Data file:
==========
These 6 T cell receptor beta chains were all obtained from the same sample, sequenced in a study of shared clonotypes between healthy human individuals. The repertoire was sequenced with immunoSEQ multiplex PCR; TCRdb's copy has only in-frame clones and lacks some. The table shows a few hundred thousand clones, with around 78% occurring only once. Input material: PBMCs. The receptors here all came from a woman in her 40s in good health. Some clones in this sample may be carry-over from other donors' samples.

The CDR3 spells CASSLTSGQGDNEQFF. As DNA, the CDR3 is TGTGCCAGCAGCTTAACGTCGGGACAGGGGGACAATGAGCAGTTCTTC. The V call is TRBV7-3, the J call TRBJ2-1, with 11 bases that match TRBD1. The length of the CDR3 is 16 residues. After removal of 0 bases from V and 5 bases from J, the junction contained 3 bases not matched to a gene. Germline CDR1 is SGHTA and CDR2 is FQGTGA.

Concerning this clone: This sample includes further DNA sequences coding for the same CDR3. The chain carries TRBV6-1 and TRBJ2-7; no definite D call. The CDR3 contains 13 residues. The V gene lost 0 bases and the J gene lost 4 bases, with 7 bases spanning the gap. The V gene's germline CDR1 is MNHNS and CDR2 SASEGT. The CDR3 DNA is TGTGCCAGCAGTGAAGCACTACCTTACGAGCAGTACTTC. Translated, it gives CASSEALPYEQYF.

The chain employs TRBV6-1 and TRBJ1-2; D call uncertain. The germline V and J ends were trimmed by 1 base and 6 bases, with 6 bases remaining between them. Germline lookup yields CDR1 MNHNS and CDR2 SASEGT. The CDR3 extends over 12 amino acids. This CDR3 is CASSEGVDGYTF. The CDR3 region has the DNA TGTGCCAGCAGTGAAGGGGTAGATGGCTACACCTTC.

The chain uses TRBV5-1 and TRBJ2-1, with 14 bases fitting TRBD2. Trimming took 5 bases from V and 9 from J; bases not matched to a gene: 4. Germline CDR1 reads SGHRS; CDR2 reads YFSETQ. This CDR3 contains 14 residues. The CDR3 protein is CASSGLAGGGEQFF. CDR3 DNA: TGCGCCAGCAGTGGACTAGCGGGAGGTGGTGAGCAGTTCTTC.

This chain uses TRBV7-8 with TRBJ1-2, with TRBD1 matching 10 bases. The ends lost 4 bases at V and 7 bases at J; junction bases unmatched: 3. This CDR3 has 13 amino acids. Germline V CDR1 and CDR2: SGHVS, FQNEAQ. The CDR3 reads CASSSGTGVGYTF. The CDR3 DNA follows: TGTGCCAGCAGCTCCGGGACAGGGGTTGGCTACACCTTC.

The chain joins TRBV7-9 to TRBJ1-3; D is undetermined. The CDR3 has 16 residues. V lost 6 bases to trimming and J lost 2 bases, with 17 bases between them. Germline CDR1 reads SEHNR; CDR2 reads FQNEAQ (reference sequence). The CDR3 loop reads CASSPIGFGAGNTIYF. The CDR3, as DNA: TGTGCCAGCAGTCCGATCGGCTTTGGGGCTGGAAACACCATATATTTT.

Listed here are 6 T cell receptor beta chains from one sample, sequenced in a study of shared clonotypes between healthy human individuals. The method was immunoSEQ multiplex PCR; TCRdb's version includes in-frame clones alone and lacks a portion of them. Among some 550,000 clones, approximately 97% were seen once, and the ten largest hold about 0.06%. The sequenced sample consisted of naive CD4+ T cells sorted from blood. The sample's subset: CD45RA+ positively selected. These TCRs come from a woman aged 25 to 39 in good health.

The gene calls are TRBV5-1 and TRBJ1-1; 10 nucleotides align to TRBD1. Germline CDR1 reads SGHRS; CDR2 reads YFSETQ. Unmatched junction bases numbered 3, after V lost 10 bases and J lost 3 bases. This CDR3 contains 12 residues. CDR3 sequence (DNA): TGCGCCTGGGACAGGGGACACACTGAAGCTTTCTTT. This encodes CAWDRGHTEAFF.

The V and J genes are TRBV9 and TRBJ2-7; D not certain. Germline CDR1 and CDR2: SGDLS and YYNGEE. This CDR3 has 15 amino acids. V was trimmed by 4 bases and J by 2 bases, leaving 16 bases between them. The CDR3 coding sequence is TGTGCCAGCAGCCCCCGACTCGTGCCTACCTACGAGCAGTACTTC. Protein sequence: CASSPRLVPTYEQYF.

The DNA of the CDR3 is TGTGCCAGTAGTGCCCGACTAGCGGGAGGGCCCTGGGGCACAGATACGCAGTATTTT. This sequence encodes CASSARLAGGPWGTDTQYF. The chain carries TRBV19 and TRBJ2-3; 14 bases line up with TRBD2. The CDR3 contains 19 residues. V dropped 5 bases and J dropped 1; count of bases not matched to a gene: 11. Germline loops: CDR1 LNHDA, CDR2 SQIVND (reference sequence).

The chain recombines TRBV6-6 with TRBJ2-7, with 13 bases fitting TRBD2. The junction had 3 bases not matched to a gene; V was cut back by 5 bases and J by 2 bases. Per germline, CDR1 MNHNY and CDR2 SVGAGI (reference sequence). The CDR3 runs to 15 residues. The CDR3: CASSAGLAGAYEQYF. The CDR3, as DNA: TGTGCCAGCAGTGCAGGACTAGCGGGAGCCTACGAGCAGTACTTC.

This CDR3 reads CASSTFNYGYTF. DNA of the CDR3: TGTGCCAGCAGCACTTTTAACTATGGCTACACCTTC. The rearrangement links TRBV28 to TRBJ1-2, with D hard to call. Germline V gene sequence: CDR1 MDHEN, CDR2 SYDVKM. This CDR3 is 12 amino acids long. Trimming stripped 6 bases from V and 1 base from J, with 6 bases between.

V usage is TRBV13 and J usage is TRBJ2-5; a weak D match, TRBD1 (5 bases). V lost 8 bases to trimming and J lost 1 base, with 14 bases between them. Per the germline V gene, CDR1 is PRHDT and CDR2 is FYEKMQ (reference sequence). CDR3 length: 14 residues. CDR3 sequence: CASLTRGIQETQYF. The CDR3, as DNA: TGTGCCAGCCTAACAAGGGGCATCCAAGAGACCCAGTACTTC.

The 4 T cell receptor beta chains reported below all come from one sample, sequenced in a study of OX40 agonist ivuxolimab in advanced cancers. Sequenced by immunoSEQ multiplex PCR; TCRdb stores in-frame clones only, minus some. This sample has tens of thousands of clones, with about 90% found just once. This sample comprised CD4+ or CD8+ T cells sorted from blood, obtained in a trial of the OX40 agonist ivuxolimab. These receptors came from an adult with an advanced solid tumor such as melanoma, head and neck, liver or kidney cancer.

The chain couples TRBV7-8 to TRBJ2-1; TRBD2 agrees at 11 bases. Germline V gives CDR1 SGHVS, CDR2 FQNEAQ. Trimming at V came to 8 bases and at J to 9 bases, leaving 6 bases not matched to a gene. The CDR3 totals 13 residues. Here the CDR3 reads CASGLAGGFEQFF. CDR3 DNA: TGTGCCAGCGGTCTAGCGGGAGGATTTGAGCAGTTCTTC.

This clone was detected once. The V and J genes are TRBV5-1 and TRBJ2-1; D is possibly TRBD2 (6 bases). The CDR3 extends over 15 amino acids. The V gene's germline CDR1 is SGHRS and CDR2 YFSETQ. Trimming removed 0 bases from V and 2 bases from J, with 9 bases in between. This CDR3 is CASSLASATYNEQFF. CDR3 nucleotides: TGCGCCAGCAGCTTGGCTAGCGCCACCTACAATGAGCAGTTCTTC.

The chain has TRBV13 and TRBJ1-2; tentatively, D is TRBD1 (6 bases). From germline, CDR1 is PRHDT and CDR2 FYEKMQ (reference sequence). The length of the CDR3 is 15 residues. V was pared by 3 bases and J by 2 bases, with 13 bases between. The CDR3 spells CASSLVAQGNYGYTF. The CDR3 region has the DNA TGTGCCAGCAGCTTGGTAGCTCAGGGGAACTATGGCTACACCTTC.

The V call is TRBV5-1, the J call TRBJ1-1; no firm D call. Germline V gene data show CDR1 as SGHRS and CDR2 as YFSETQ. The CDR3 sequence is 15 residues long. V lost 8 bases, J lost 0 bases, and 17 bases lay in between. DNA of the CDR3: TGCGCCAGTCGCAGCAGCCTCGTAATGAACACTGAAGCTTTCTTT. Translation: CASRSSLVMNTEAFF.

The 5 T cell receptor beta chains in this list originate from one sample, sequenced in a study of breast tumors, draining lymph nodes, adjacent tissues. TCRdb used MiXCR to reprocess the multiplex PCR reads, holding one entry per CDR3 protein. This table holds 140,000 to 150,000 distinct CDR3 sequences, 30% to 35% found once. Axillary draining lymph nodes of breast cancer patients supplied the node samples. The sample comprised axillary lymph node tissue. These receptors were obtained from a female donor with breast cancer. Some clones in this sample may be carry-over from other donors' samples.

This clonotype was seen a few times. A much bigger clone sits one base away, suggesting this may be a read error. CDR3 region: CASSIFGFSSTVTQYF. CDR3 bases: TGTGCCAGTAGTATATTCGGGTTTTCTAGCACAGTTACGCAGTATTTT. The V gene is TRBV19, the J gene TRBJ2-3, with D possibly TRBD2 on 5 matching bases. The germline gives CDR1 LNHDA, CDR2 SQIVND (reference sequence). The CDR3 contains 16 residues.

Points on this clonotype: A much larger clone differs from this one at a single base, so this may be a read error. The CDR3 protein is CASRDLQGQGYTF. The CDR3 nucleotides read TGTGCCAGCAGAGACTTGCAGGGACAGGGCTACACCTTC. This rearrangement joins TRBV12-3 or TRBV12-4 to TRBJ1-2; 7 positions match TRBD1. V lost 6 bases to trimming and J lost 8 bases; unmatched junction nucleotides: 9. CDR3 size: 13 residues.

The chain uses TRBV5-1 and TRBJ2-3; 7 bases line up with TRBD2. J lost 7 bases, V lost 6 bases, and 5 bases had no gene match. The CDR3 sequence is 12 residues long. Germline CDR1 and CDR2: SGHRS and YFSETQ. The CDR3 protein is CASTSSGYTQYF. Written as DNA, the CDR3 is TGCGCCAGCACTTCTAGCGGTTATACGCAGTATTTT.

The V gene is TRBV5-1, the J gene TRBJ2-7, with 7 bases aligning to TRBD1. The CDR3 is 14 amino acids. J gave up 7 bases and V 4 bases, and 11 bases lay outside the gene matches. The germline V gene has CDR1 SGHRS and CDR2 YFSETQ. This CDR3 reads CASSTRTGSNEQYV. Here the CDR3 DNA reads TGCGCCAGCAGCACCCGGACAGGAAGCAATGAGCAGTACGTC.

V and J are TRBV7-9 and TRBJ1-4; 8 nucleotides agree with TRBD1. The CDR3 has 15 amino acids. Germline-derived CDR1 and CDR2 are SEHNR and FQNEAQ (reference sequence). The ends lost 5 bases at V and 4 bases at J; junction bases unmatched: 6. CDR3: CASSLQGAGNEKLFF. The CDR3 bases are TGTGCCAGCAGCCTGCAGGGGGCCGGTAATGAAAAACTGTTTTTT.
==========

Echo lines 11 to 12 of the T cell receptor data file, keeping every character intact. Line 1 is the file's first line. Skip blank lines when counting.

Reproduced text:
The DNA of the CDR3 is TGTGCCAGTAGTGCCCGACTAGCGGGAGGGCCCTGGGGCACAGATACGCAGTATTTT. This sequence encodes CASSARLAGGPWGTDTQYF. The chain carries TRBV19 and TRBJ2-3; 14 bases line up with TRBD2. The CDR3 contains 19 residues. V dropped 5 bases and J dropped 1; count of bases not matched to a gene: 11. Germline loops: CDR1 LNHDA, CDR2 SQIVND (reference sequence).

The chain recombines TRBV6-6 with TRBJ2-7, with 13 bases fitting TRBD2. The junction had 3 bases not matched to a gene; V was cut back by 5 bases and J by 2 bases. Per germline, CDR1 MNHNY and CDR2 SVGAGI (reference sequence). The CDR3 runs to 15 residues. The CDR3: CASSAGLAGAYEQYF. The CDR3, as DNA: TGTGCCAGCAGTGCAGGACTAGCGGGAGCCTACGAGCAGTACTTC.